Uneven sex ratio of a population makes people more willing to look at you.
What does it take to look attractive for members of the opposite sex? The answers that are usually given to this question are as varied as the people seeking them.
A recent study, performed by researchers at the university of Glasgow and published in Biology Letters, adds yet another aspect to consider in the quest for looking sexy: the composition of the crowd you’re in.
Earlier modern work has shown that men will invest more resources in potential mates when there are a lot of guys and few women around. Basically, the rarer the women in a group, the more effort the men will expend in order to impress them.
In this new study, the authors investigated whether a sex-biased population (that is, more men or women than a 50/50 division) affected attractiveness. To do this, they recruited 100 heterosexual men and the same number of heterosexual women.
The group first had to rate male and female faces for attractiveness. Based on the results, the eight most attractive female faces and eight most attractive male faces were identified. Also, the least attractive and most average faces were identified.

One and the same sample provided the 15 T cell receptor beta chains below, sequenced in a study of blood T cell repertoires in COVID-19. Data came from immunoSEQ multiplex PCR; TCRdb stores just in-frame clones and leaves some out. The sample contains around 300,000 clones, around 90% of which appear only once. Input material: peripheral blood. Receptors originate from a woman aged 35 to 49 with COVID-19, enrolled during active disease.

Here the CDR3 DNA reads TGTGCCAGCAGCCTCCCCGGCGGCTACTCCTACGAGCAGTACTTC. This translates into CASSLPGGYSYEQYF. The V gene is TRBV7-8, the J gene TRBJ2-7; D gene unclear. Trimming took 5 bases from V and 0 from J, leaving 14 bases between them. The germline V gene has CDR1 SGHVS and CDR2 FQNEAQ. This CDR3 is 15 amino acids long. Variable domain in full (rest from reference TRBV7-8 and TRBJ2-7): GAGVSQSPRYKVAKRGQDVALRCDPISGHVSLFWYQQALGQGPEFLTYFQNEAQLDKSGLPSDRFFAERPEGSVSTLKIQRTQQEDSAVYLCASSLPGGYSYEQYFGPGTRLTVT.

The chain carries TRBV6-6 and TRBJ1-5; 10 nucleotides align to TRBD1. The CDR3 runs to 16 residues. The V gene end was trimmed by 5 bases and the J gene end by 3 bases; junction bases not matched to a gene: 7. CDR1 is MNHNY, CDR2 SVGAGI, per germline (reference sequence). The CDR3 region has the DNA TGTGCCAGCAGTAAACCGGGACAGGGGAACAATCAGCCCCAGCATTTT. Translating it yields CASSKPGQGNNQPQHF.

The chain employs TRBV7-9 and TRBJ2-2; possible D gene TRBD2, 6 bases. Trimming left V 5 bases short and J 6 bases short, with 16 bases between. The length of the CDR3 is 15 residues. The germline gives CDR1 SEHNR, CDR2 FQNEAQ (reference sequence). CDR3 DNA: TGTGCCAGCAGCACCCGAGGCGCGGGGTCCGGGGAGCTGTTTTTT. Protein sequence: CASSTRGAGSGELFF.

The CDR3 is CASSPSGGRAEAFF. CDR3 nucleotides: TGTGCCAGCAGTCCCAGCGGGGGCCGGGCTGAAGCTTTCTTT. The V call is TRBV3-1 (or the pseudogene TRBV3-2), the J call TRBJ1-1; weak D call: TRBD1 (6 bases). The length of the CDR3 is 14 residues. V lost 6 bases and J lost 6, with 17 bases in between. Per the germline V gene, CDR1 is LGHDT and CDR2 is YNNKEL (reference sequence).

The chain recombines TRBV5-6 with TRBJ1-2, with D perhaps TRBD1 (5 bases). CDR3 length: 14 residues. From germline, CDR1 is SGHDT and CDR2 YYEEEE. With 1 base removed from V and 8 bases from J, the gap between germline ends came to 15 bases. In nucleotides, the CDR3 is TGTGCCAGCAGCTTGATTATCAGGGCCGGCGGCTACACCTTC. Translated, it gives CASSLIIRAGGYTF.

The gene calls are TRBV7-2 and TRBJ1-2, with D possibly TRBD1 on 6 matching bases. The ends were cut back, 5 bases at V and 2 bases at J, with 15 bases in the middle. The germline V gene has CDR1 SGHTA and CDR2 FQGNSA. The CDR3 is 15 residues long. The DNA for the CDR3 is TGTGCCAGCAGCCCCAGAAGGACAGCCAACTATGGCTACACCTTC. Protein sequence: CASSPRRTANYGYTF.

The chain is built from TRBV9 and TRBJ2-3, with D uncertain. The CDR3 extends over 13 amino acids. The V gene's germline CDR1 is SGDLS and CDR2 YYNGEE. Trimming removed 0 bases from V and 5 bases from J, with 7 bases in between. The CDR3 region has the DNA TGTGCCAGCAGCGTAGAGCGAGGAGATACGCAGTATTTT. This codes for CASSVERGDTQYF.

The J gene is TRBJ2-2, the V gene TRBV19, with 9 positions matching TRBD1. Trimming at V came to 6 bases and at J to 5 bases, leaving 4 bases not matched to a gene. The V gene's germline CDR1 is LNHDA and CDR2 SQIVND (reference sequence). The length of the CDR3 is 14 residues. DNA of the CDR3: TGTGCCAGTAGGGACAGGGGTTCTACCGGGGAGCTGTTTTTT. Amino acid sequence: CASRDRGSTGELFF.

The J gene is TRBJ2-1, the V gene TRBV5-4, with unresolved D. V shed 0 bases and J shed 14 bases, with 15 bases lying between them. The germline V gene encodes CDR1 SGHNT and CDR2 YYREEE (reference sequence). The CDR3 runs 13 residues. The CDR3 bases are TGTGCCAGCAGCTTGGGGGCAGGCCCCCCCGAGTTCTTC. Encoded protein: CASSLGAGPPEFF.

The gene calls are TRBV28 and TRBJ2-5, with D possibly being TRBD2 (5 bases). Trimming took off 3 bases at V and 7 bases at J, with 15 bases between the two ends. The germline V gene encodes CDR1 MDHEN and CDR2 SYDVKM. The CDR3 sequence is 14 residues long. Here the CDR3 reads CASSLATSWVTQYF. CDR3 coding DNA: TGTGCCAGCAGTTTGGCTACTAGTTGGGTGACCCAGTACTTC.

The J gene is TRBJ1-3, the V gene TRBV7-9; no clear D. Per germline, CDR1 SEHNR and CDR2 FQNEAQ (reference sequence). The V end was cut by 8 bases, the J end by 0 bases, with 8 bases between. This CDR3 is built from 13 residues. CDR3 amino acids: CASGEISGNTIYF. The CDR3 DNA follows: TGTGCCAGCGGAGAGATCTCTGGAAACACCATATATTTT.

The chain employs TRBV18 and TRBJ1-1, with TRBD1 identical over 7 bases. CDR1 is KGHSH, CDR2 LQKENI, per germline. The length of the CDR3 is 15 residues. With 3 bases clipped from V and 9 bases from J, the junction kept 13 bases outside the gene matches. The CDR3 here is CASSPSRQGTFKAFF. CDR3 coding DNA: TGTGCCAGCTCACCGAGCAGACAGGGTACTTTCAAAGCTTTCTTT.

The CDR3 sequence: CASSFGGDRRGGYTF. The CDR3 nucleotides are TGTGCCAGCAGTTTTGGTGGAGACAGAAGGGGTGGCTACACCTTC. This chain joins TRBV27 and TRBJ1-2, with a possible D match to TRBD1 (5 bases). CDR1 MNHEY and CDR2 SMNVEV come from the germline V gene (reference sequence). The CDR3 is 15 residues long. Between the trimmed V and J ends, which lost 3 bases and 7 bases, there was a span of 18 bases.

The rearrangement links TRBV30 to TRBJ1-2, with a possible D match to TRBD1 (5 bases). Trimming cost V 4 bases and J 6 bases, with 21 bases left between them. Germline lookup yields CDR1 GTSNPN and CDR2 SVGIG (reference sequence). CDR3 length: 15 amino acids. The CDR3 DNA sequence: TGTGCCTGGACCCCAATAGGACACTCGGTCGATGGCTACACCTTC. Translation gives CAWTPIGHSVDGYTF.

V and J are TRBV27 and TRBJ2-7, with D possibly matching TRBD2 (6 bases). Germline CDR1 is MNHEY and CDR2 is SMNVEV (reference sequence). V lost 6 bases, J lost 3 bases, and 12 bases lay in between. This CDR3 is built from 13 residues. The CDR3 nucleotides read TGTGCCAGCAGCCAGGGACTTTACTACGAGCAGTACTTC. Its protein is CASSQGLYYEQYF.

Then, the real experiment could take place. Close to 600 men and women participated in the online survey. Either looking at a male-biased, female-biased or unbiased set of faces, the participants could increase or decrease the time a face was displayed by alternately pressing keys (7 and 8 for ‘hot’ faces, 1 and 2 for ‘not’).
The power of the crowd
By subtracting the ‘key press score’ for the least attractive faces from that of the most attractive ones, they were able to calculate the attractiveness motivation score (the extra effort that people were willing to expend to view sexy faces instead of less attractive ones).
After analysis of the data, the results indicated that:
- Opposite sex faces consistently scored higher. No surprise there, as the participants were all heterosexual.
- Scores for opposite sex faces were highest in the set of own sex biased photographs. In other words, males found women more attractive (or were at least willing to spend more effort looking at them) in photo sets with lots of guys. For women: vice versa, lots of girls meant more effort to look at the guys.
So, if you want to command the attention of potential mates: hang out with girls if you’re a guy and hang out with guys if you’re a girl.
Hahn AC, Fisher CI, DeBruine LM, & Jones BC (2014). Sex ratio influences the motivational salience of facial attractiveness. Biology letters, 10 (6) PMID: 24919700
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